My next book, Invisible Sun, is due out in a couple of months, which means that reviews are starting to filter in. Reviews come from two primary sources these days, print journals and review blogs. Print journals have been around forever. Blog reviews are a very recent phenomenon. When Soul Enchilada came out in 2009, there were very few blogs that reviewed YA ARCs. Now, there are dozens, maybe hundreds. There is Goodreads (which I avoid like a cloak re-gifted by Medea)adding to the deluge. While the source of the reviews have changed, one thing hasn’t, and that’s the varied quality of the reviews. In both print and blogger reviews, the quality of the writing and insight varies greatly. To me, though, it doesn’t matter because I don’t read them unless either someone sends me a link or mails me a paper copy of the review. I don’t seek the reviews out anymore, and I use an app to block review sites from search results. I don’t like reading even terrific reviews. Why? Because I’m thin-skinned. And that, that is a good thing.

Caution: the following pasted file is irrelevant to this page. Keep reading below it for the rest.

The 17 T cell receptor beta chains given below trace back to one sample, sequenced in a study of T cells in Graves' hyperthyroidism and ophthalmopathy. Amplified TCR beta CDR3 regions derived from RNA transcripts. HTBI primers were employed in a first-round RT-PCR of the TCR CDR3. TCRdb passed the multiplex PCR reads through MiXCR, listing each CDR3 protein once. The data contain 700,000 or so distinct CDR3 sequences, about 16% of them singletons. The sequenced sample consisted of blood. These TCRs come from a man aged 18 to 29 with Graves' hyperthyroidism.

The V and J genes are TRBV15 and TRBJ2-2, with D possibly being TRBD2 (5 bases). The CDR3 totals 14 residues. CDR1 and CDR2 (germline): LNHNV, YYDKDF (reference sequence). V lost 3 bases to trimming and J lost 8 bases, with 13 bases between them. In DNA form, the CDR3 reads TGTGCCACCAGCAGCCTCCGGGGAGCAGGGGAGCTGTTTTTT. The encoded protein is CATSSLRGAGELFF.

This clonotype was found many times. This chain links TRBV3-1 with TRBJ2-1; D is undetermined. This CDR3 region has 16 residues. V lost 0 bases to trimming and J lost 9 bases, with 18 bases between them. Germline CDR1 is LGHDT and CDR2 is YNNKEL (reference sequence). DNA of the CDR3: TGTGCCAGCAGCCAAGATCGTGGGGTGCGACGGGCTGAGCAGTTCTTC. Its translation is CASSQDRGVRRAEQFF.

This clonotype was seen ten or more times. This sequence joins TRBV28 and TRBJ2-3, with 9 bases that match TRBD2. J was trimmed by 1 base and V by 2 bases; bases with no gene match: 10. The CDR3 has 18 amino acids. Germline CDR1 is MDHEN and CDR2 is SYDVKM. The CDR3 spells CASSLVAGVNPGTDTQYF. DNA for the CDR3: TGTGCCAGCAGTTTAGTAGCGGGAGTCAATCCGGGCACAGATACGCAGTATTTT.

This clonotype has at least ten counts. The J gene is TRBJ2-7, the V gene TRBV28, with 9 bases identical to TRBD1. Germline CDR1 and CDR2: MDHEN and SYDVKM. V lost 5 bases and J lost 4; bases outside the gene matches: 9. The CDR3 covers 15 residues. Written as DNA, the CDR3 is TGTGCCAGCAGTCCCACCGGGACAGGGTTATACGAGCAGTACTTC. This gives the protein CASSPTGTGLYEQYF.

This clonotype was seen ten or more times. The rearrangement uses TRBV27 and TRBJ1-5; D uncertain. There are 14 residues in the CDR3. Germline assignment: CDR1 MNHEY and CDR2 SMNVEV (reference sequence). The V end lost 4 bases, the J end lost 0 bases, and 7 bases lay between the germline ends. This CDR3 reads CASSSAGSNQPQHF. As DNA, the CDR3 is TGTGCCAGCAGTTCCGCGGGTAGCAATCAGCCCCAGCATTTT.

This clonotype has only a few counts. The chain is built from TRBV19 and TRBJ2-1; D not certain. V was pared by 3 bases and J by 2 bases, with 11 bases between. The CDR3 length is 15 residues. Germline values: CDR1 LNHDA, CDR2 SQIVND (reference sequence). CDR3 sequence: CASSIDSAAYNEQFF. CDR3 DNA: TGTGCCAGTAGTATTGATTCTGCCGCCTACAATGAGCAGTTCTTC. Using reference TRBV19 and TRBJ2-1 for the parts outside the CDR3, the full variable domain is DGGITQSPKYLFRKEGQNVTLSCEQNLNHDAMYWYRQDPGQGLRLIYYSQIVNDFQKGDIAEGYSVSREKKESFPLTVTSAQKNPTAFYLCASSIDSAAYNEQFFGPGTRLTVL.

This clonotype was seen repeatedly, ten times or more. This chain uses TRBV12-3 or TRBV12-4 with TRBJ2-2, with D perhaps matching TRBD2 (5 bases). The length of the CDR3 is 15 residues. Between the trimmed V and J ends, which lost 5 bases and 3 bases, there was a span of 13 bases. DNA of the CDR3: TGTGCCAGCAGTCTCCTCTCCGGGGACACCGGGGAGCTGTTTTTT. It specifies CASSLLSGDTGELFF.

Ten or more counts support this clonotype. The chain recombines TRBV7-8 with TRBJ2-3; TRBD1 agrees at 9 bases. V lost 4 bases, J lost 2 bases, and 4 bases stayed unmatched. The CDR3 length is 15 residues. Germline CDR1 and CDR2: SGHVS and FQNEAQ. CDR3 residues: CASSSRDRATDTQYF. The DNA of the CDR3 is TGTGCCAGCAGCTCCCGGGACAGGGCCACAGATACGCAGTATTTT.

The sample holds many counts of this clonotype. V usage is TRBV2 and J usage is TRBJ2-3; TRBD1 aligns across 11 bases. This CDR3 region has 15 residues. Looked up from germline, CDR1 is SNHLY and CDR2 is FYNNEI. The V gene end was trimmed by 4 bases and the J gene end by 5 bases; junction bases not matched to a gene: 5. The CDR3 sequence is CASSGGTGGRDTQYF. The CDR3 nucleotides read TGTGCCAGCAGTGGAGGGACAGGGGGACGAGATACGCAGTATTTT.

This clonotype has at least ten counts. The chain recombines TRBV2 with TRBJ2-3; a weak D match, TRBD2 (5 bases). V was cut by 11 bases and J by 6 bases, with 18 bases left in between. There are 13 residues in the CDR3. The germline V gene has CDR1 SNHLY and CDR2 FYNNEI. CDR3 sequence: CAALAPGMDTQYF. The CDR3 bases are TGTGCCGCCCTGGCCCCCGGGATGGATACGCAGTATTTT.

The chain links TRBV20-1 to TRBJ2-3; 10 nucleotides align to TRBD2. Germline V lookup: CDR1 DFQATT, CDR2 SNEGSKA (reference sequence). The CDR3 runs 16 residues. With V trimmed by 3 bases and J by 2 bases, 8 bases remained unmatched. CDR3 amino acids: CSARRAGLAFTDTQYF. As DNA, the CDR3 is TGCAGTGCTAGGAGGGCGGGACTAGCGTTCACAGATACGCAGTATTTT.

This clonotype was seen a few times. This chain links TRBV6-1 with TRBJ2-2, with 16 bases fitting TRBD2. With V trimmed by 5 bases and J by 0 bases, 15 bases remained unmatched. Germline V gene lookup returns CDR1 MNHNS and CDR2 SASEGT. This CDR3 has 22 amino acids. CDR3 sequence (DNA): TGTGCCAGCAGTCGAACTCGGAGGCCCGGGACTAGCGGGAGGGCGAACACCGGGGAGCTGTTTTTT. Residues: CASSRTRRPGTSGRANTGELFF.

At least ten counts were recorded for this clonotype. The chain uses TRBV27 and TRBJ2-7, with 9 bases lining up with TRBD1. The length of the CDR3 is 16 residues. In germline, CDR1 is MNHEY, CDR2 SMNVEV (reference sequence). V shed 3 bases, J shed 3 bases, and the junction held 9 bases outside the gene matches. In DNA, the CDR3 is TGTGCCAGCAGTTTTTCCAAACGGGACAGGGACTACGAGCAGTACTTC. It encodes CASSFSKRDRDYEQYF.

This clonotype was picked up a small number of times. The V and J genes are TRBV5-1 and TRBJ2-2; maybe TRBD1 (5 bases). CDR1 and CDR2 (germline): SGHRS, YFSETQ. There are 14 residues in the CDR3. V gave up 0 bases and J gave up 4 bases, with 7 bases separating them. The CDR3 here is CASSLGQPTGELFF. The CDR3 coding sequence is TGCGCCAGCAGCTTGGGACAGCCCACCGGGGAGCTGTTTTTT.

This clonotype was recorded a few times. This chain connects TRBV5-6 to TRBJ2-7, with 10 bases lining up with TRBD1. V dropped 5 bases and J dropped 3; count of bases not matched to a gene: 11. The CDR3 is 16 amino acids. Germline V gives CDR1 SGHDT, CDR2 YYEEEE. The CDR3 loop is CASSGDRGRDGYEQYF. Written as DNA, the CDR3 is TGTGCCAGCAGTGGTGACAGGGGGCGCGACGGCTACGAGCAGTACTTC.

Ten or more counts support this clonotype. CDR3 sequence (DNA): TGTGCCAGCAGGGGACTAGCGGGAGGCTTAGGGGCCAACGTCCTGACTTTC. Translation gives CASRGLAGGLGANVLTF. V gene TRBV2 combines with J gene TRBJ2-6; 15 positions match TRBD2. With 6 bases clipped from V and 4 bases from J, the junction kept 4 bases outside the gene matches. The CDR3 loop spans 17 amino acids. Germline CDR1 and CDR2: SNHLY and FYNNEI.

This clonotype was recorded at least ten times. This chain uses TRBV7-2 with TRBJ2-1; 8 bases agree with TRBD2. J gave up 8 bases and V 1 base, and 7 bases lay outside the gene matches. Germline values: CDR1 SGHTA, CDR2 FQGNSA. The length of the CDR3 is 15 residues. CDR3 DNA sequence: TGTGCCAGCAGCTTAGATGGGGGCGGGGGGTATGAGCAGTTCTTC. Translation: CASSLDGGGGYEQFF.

Writers are commonly told to grow a thick skin. That, my friends, is nonsense, because thick-skinned people are not very good writers. They are bullet proof to criticism, yes, but they also lack the insight and empathy required to feel the emotions that should resonant throughout their work. Two recent novels, See You at Harry’s and The Fault in Our Stars, are full of such raw, terrible emotions that they move the readers to tears. Neither of the authors are thick-skinned. They are empathetic, creative, and sensitive. They have great insight into the human condition. They see what we can’t and hold up a mirror so that we can see ourselves. Remove those qualities from the writers, wrap them in protective callouses, and no reader will shed a tear at their work. No one will care enough to write a review.
So the next time you read that Author X must suffer gladly the slings and arrows of critique, consider this: If Author X changes, there would be no great characters, no heart-breaking story, and no emotion that lingers for days after the reading. In fact, there would be no book at all, which would be a very sad thing indeed.
***Thanks to everyone for the comments, retweets, and reposting.